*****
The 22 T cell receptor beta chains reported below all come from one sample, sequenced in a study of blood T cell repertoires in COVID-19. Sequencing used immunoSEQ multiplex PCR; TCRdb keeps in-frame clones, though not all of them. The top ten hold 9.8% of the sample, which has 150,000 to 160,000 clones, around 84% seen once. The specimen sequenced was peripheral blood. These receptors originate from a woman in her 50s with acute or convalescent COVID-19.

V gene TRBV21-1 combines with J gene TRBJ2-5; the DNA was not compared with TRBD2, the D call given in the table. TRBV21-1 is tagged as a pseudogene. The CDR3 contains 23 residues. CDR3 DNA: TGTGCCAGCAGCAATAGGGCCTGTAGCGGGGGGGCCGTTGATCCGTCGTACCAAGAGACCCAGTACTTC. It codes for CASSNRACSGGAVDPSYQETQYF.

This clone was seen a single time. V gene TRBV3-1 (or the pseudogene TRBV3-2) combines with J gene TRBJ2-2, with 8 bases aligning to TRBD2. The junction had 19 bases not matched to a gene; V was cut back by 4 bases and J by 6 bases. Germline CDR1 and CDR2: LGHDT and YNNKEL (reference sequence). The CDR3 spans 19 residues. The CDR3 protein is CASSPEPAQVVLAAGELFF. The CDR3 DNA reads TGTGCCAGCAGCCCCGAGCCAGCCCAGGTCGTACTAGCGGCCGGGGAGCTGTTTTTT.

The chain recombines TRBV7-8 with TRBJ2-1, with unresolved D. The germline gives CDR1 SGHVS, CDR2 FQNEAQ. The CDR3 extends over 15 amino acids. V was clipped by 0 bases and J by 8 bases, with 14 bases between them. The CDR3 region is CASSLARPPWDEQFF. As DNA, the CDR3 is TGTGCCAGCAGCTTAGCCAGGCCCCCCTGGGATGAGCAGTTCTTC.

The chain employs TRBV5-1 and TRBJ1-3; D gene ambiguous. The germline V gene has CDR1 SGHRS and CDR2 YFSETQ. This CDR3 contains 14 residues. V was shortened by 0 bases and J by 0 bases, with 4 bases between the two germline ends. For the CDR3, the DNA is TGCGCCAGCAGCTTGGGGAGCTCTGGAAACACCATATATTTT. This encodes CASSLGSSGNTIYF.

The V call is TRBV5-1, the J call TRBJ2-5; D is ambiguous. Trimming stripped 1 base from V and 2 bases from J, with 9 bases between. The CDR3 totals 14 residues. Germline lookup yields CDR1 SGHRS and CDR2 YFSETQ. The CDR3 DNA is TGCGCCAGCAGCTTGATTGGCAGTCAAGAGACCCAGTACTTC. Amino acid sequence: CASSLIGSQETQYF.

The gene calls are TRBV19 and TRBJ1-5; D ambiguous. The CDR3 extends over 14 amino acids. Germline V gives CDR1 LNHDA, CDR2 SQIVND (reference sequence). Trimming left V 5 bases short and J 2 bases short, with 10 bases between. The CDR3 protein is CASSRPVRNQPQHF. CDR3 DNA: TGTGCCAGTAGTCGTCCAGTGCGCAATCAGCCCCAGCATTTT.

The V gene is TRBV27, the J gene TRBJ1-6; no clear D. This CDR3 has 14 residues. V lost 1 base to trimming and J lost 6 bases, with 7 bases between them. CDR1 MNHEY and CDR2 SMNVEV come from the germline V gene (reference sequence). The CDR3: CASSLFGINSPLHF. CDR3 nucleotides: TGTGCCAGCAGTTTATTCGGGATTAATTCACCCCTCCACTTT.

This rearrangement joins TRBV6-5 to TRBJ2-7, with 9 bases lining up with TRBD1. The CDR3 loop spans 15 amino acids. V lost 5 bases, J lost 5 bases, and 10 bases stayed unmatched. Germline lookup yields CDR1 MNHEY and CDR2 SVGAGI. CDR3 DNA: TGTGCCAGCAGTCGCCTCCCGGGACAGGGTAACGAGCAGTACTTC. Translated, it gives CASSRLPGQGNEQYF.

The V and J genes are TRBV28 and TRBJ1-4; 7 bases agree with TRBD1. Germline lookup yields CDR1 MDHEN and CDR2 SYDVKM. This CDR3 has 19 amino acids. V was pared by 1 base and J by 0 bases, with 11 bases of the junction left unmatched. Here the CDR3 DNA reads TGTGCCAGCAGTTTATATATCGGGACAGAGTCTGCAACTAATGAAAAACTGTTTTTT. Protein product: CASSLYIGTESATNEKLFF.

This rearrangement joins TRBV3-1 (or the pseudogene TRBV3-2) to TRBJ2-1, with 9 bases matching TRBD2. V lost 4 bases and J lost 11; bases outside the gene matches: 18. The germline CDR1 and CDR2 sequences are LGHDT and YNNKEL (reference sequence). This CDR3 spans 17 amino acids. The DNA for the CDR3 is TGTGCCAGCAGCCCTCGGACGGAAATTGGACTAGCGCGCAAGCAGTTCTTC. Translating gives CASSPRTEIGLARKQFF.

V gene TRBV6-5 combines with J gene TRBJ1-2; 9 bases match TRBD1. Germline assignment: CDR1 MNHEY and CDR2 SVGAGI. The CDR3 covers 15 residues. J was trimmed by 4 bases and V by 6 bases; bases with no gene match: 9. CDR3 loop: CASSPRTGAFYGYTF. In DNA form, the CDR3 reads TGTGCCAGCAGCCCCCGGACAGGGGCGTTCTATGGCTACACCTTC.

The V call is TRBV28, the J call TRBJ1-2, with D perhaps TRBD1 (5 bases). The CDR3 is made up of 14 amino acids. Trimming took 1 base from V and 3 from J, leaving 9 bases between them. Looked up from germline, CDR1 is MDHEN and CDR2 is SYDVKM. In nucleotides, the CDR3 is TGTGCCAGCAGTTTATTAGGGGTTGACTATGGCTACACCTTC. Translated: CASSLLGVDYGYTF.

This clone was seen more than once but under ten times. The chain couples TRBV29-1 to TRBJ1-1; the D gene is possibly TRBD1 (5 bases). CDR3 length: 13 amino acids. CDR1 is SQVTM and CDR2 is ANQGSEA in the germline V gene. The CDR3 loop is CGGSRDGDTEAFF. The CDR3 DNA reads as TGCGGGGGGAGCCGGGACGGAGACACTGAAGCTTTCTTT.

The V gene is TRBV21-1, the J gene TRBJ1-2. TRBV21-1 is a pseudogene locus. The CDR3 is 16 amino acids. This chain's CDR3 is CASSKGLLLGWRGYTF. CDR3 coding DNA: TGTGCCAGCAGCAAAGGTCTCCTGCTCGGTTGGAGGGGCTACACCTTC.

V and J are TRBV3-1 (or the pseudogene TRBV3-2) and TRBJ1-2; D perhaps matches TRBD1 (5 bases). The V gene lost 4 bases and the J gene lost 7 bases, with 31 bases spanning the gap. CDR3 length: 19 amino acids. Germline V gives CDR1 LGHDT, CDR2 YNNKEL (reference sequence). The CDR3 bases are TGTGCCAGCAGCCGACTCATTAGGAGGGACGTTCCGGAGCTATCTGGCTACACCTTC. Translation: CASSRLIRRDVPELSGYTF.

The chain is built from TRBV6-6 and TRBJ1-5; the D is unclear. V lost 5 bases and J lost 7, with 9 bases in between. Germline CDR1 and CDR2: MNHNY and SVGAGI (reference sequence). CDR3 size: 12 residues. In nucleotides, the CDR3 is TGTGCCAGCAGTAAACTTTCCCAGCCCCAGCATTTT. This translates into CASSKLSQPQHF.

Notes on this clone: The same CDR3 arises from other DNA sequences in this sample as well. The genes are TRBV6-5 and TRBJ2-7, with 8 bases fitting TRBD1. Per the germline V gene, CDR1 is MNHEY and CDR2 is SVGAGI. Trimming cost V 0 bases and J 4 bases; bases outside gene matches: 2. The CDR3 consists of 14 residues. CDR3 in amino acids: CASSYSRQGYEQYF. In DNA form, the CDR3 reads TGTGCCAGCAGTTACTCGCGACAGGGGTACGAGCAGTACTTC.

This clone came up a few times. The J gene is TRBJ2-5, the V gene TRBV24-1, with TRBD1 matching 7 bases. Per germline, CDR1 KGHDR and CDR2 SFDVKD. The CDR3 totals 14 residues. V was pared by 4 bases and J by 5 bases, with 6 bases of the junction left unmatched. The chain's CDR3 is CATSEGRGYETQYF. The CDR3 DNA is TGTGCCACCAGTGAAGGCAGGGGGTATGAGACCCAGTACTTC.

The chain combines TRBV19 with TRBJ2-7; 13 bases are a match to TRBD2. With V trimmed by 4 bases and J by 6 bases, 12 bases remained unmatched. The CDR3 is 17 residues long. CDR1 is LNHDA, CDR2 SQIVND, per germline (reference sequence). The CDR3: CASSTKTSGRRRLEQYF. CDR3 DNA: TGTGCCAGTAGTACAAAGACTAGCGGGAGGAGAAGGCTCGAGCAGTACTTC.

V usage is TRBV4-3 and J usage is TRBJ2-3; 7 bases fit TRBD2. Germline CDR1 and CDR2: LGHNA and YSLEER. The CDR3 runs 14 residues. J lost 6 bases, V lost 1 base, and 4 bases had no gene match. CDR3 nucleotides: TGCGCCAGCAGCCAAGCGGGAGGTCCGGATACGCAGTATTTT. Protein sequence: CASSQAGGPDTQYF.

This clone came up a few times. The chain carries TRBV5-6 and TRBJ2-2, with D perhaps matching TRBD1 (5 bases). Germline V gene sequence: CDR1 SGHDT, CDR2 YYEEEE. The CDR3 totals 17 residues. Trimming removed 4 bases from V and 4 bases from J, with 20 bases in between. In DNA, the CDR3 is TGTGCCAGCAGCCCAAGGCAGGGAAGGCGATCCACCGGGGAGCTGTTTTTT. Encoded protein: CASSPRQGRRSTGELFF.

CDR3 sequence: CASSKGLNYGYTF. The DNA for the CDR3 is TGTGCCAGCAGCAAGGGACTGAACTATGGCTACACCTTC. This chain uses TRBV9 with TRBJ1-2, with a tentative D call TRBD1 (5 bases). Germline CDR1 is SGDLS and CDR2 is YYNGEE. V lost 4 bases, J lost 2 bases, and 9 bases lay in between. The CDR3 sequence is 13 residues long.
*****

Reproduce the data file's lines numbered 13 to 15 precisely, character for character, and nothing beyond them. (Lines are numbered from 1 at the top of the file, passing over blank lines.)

The V call is TRBV28, the J call TRBJ1-2, with D perhaps TRBD1 (5 bases). The CDR3 is made up of 14 amino acids. Trimming took 1 base from V and 3 from J, leaving 9 bases between them. Looked up from germline, CDR1 is MDHEN and CDR2 is SYDVKM. In nucleotides, the CDR3 is TGTGCCAGCAGTTTATTAGGGGTTGACTATGGCTACACCTTC. Translated: CASSLLGVDYGYTF.

This clone was seen more than once but under ten times. The chain couples TRBV29-1 to TRBJ1-1; the D gene is possibly TRBD1 (5 bases). CDR3 length: 13 amino acids. CDR1 is SQVTM and CDR2 is ANQGSEA in the germline V gene. The CDR3 loop is CGGSRDGDTEAFF. The CDR3 DNA reads as TGCGGGGGGAGCCGGGACGGAGACACTGAAGCTTTCTTT.

The V gene is TRBV21-1, the J gene TRBJ1-2. TRBV21-1 is a pseudogene locus. The CDR3 is 16 amino acids. This chain's CDR3 is CASSKGLLLGWRGYTF. CDR3 coding DNA: TGTGCCAGCAGCAAAGGTCTCCTGCTCGGTTGGAGGGGCTACACCTTC.